AAntimicrobial hand soaps should be safe for use on protective eyewear. It is important to ensure that soap is thoroughly rinsed from the eyewear following washing. Repeated exposure to soaps and other materials may cause fogging or discoloration of lens material over time, requiring replacement of the eyewear.

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QShould you wear a disposable gown rather than a cotton gown?
AThe standard for meeting the OSHA requirement for protective apparel is that the material "does not permit blood or other potentially infectious materials to pass through to or reach the employee's work clothes, street clothes, undergarments, skin, eyes, mouth, or other mucous membranes under normal conditions of use and for the duration of time which the protective equipment will be used.”(1)

For general dentistry, disposable gowns do not necessarily provide a better barrier than reusable gowns, but may be more convenient because you do not launder it. No matter which you use, it should be changed daily or as soon as feasible if it becomes visibly soiled with blood.

References:
(1) OSHA Bloodborne Pathogens Standard, Final Rule. Available at http://www.osha.gov/SLTC/bloodbornepathogens/index.html

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QWhere can I find a laundry service that can handle contaminated lab coats and gowns service?
ATry contacting local hospitals or large medical clinics to ask if they use a professional service for contaminated laundry.

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QI am a dental hygienist who works part-time in more than one dental office. Does each employer have to provide and launder a smock to be worn when working in that particular office?
AYour job puts you at risk for exposure to blood and other potentially infectious materials, which, according to the Occupational Safety and Health Administration (OSHA), includes saliva. The OSHA Bloodborne Pathogens Standard requires that appropriate personal protective attire be provided at no cost to you by your employer. If you have more than one employer at different worksites, each employer must provide appropriate protective attire in the proper size. Employers also are responsible for maintaining personal protective equipment, including laundering and replacing as needed.(1).References:
1) OSHA. 29CFR 1910.1030. Bloodborne Pathogens, Final Rule. Available at http://www.osha.gov/pls/oshaweb/owadisp.show_document?p_table=STANDARDS&p_id=10051

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QI need information on the proper donning, removal, and disinfection of gowns, gloves, respirators, eyeshields, leg coverings, and shoe covers?
AThe majority of dental offices do not perform procedures that require the use of shoe covers and leg coverings.

Further, outside of hospital dental clinics, dental workers do not provide dental treatment to patients with active pulmonary tuberculosis, and exposure to patients with active TB is the only treatment consideration that would require a dental worker to use a NIOSH-approved (National Institute of Occupational Safety and Health) respirator. Respirators must be test-fitted to ensure their efficacy, and manufacturer's instructions and hospital protocol should be followed concerning donning, wearing, removal, cleaning, and disinfection of reusable respirators.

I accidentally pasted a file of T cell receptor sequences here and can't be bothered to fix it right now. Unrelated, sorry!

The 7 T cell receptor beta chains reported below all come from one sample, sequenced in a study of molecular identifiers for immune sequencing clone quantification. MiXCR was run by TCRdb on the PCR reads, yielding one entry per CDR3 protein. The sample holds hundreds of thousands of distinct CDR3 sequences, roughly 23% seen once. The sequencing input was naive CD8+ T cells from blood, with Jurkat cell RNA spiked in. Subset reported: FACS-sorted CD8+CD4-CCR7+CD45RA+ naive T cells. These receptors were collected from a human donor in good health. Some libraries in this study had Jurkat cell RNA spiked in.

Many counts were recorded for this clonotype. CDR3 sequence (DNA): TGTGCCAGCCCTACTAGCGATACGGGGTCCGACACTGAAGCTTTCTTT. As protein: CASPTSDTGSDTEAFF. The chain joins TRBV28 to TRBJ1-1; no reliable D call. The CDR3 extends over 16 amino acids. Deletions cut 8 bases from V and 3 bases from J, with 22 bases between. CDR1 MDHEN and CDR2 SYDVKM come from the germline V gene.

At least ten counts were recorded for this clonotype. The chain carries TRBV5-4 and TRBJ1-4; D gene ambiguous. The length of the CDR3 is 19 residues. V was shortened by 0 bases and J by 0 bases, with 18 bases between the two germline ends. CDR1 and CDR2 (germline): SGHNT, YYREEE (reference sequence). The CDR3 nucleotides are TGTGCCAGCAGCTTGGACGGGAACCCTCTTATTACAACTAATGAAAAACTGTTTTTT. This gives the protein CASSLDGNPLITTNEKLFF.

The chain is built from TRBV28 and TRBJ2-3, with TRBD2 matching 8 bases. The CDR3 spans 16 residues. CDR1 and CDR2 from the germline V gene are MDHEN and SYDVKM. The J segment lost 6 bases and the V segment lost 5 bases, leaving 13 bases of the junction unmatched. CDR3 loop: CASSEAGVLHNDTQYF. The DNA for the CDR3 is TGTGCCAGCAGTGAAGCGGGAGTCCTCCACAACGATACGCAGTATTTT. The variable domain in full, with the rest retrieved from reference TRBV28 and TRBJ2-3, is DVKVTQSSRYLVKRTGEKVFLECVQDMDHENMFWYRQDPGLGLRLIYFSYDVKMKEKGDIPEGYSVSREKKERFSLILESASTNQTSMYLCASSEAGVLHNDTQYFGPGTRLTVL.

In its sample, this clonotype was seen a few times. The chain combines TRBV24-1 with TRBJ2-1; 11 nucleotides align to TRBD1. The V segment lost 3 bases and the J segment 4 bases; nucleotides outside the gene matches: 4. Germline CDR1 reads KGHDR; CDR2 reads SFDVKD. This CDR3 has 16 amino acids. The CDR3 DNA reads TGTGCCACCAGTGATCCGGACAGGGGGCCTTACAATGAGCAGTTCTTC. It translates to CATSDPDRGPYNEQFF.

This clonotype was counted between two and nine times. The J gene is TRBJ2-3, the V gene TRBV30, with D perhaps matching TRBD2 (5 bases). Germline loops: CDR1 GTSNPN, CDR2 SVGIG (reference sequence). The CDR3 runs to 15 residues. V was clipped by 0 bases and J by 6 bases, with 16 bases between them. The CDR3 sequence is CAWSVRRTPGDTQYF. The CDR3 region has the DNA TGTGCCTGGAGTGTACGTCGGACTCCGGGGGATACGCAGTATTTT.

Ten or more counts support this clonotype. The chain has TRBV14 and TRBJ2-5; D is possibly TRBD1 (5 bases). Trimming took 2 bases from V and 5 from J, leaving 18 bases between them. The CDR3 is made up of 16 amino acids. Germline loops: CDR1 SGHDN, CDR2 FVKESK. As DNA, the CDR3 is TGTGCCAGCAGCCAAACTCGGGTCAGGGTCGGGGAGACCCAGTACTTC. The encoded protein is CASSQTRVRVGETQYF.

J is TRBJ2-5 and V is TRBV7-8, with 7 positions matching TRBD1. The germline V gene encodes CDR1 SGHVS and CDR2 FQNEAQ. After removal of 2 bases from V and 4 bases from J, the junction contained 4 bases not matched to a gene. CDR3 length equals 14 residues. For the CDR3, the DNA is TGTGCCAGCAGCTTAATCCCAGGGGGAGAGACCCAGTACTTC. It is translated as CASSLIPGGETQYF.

Eyeshields should be washed with soap and water; if they had been visibly soiled with blood, follow the cleaning with disinfection according to the manufacturer's instructions.

Gowns are either disposable or reusable. Reusable gowns must be laundered by the employer, or at the employer's expense. Patient-care gloves must always be disposed of after each use; utility gloves may be washed and disinfected, but they must be discarded and replaced if they are torn, punctured, discolored, or show any signs of deterioration.

Leg and shoe covers are typically disposable.

For step by step procedures, you may want to consider obtaining any one of several resources(1,2,3) that address dental infection control, including personal protective equipment.

References:
(1) Cottone JA, Terezhalmy GT, Molinari JA. Practical Infection Control in Dentistry, 2nd edition. Philadelphia: Williams & Wilkins, 1996.
(2) Miller CH, Palenik CJ. Infection Control and Management of Hazardous Materials for the Dental Team 2nd edition. St. Louis: Mosby, 1998.
(3) Eklund KJ, Bednarsh H, Haaland CO.OSAP Interact Employee Infection Control & Safety Training System. Brunswick, Maine, 1999.

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QI need some information on handwashing agents in dentistry.
AThe Centers for Disease Control and Prevention (CDC) issued a new Guideline for Hand Hygiene in Health-Care Settings in October 2002. This document provides guidelines for selecting and using hand cleaning agents such as plain soap, alcohols, chlorhexidine (CHG), chloroxylenol (PCMX), hexachlorophene, iodine and iodophors, quaternary ammonium compounds, and triclosan. Becoming familiar with each of these product classifications will help you make informed choices for your practice setting.

Some of the issues to consider in selecting a handwashing agent:

the type of procedure performed (i.e. surgical v. nonsurgical),
how to make the agent readily available to all users,
persistent antimicrobial activity (particularly for surgical hand asepsis),
inhibition of the active ingredient in the presence of organic material such as blood, and
user preferences.